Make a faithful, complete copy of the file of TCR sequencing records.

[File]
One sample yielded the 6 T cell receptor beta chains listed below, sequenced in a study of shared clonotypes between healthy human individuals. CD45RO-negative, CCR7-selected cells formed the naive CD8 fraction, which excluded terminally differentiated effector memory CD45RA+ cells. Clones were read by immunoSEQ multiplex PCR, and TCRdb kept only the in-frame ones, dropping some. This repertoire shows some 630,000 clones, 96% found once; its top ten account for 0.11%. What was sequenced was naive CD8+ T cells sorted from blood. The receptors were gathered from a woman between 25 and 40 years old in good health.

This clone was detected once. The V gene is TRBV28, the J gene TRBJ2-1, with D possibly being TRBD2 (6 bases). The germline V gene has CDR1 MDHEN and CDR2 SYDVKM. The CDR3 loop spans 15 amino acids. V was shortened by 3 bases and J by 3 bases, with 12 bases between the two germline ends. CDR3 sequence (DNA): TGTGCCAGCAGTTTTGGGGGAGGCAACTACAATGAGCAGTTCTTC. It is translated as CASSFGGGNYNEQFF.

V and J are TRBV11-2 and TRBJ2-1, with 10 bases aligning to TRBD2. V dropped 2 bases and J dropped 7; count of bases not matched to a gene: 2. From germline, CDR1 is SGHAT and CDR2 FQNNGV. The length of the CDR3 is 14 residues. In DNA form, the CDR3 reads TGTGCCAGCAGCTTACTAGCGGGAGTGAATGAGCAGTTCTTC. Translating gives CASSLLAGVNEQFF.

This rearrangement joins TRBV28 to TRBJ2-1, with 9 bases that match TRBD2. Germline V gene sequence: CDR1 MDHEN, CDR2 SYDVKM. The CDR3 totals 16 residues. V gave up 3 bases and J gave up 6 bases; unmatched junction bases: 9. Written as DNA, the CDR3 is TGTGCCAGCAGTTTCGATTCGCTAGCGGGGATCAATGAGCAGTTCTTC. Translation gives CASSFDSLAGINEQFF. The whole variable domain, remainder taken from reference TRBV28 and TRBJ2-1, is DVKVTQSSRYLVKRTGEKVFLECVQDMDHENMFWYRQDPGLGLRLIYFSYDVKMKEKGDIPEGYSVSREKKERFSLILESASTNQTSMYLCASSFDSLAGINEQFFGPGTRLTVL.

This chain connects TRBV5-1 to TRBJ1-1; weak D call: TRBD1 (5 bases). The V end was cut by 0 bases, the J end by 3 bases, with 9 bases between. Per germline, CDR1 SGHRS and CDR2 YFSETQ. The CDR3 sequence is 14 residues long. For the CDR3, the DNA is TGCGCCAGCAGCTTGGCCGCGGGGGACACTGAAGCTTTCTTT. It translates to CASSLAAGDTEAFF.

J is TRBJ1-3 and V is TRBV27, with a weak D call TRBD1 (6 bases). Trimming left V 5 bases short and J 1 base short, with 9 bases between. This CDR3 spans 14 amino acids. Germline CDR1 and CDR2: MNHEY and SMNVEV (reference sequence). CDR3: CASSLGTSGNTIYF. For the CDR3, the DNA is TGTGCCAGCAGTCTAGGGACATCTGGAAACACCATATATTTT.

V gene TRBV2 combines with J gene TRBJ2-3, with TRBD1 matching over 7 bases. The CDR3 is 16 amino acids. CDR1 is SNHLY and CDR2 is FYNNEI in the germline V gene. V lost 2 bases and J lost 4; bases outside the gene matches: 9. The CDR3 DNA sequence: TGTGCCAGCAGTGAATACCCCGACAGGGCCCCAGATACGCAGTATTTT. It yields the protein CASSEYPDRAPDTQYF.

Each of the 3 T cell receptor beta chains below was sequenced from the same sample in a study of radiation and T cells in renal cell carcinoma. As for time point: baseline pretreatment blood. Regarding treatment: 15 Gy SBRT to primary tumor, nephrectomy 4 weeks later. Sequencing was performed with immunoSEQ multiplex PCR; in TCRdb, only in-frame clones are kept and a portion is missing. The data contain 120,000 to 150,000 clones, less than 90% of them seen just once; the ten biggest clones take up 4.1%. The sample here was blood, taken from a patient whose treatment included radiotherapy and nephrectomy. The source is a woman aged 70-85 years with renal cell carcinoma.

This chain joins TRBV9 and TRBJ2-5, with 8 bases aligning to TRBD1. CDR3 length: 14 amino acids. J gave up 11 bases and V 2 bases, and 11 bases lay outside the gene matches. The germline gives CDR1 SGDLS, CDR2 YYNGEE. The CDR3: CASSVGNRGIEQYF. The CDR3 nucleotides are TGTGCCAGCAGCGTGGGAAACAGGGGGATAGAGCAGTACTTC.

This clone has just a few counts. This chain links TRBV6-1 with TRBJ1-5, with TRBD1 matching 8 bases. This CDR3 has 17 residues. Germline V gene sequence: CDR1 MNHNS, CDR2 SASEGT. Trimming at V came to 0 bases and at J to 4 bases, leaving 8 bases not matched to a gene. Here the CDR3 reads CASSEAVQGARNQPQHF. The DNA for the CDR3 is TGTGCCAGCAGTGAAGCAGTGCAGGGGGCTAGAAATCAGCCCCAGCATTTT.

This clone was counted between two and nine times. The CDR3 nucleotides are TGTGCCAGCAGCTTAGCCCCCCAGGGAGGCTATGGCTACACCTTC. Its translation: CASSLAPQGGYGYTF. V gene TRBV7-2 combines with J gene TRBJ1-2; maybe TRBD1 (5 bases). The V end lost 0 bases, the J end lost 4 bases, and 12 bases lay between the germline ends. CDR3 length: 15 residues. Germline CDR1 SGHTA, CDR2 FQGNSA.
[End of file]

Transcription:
One sample yielded the 6 T cell receptor beta chains listed below, sequenced in a study of shared clonotypes between healthy human individuals. CD45RO-negative, CCR7-selected cells formed the naive CD8 fraction, which excluded terminally differentiated effector memory CD45RA+ cells. Clones were read by immunoSEQ multiplex PCR, and TCRdb kept only the in-frame ones, dropping some. This repertoire shows some 630,000 clones, 96% found once; its top ten account for 0.11%. What was sequenced was naive CD8+ T cells sorted from blood. The receptors were gathered from a woman between 25 and 40 years old in good health.

This clone was detected once. The V gene is TRBV28, the J gene TRBJ2-1, with D possibly being TRBD2 (6 bases). The germline V gene has CDR1 MDHEN and CDR2 SYDVKM. The CDR3 loop spans 15 amino acids. V was shortened by 3 bases and J by 3 bases, with 12 bases between the two germline ends. CDR3 sequence (DNA): TGTGCCAGCAGTTTTGGGGGAGGCAACTACAATGAGCAGTTCTTC. It is translated as CASSFGGGNYNEQFF.

V and J are TRBV11-2 and TRBJ2-1, with 10 bases aligning to TRBD2. V dropped 2 bases and J dropped 7; count of bases not matched to a gene: 2. From germline, CDR1 is SGHAT and CDR2 FQNNGV. The length of the CDR3 is 14 residues. In DNA form, the CDR3 reads TGTGCCAGCAGCTTACTAGCGGGAGTGAATGAGCAGTTCTTC. Translating gives CASSLLAGVNEQFF.

This rearrangement joins TRBV28 to TRBJ2-1, with 9 bases that match TRBD2. Germline V gene sequence: CDR1 MDHEN, CDR2 SYDVKM. The CDR3 totals 16 residues. V gave up 3 bases and J gave up 6 bases; unmatched junction bases: 9. Written as DNA, the CDR3 is TGTGCCAGCAGTTTCGATTCGCTAGCGGGGATCAATGAGCAGTTCTTC. Translation gives CASSFDSLAGINEQFF. The whole variable domain, remainder taken from reference TRBV28 and TRBJ2-1, is DVKVTQSSRYLVKRTGEKVFLECVQDMDHENMFWYRQDPGLGLRLIYFSYDVKMKEKGDIPEGYSVSREKKERFSLILESASTNQTSMYLCASSFDSLAGINEQFFGPGTRLTVL.

This chain connects TRBV5-1 to TRBJ1-1; weak D call: TRBD1 (5 bases). The V end was cut by 0 bases, the J end by 3 bases, with 9 bases between. Per germline, CDR1 SGHRS and CDR2 YFSETQ. The CDR3 sequence is 14 residues long. For the CDR3, the DNA is TGCGCCAGCAGCTTGGCCGCGGGGGACACTGAAGCTTTCTTT. It translates to CASSLAAGDTEAFF.

J is TRBJ1-3 and V is TRBV27, with a weak D call TRBD1 (6 bases). Trimming left V 5 bases short and J 1 base short, with 9 bases between. This CDR3 spans 14 amino acids. Germline CDR1 and CDR2: MNHEY and SMNVEV (reference sequence). CDR3: CASSLGTSGNTIYF. For the CDR3, the DNA is TGTGCCAGCAGTCTAGGGACATCTGGAAACACCATATATTTT.

V gene TRBV2 combines with J gene TRBJ2-3, with TRBD1 matching over 7 bases. The CDR3 is 16 amino acids. CDR1 is SNHLY and CDR2 is FYNNEI in the germline V gene. V lost 2 bases and J lost 4; bases outside the gene matches: 9. The CDR3 DNA sequence: TGTGCCAGCAGTGAATACCCCGACAGGGCCCCAGATACGCAGTATTTT. It yields the protein CASSEYPDRAPDTQYF.

Each of the 3 T cell receptor beta chains below was sequenced from the same sample in a study of radiation and T cells in renal cell carcinoma. As for time point: baseline pretreatment blood. Regarding treatment: 15 Gy SBRT to primary tumor, nephrectomy 4 weeks later. Sequencing was performed with immunoSEQ multiplex PCR; in TCRdb, only in-frame clones are kept and a portion is missing. The data contain 120,000 to 150,000 clones, less than 90% of them seen just once; the ten biggest clones take up 4.1%. The sample here was blood, taken from a patient whose treatment included radiotherapy and nephrectomy. The source is a woman aged 70-85 years with renal cell carcinoma.

This chain joins TRBV9 and TRBJ2-5, with 8 bases aligning to TRBD1. CDR3 length: 14 amino acids. J gave up 11 bases and V 2 bases, and 11 bases lay outside the gene matches. The germline gives CDR1 SGDLS, CDR2 YYNGEE. The CDR3: CASSVGNRGIEQYF. The CDR3 nucleotides are TGTGCCAGCAGCGTGGGAAACAGGGGGATAGAGCAGTACTTC.

This clone has just a few counts. This chain links TRBV6-1 with TRBJ1-5, with TRBD1 matching 8 bases. This CDR3 has 17 residues. Germline V gene sequence: CDR1 MNHNS, CDR2 SASEGT. Trimming at V came to 0 bases and at J to 4 bases, leaving 8 bases not matched to a gene. Here the CDR3 reads CASSEAVQGARNQPQHF. The DNA for the CDR3 is TGTGCCAGCAGTGAAGCAGTGCAGGGGGCTAGAAATCAGCCCCAGCATTTT.

This clone was counted between two and nine times. The CDR3 nucleotides are TGTGCCAGCAGCTTAGCCCCCCAGGGAGGCTATGGCTACACCTTC. Its translation: CASSLAPQGGYGYTF. V gene TRBV7-2 combines with J gene TRBJ1-2; maybe TRBD1 (5 bases). The V end lost 0 bases, the J end lost 4 bases, and 12 bases lay between the germline ends. CDR3 length: 15 residues. Germline CDR1 SGHTA, CDR2 FQGNSA.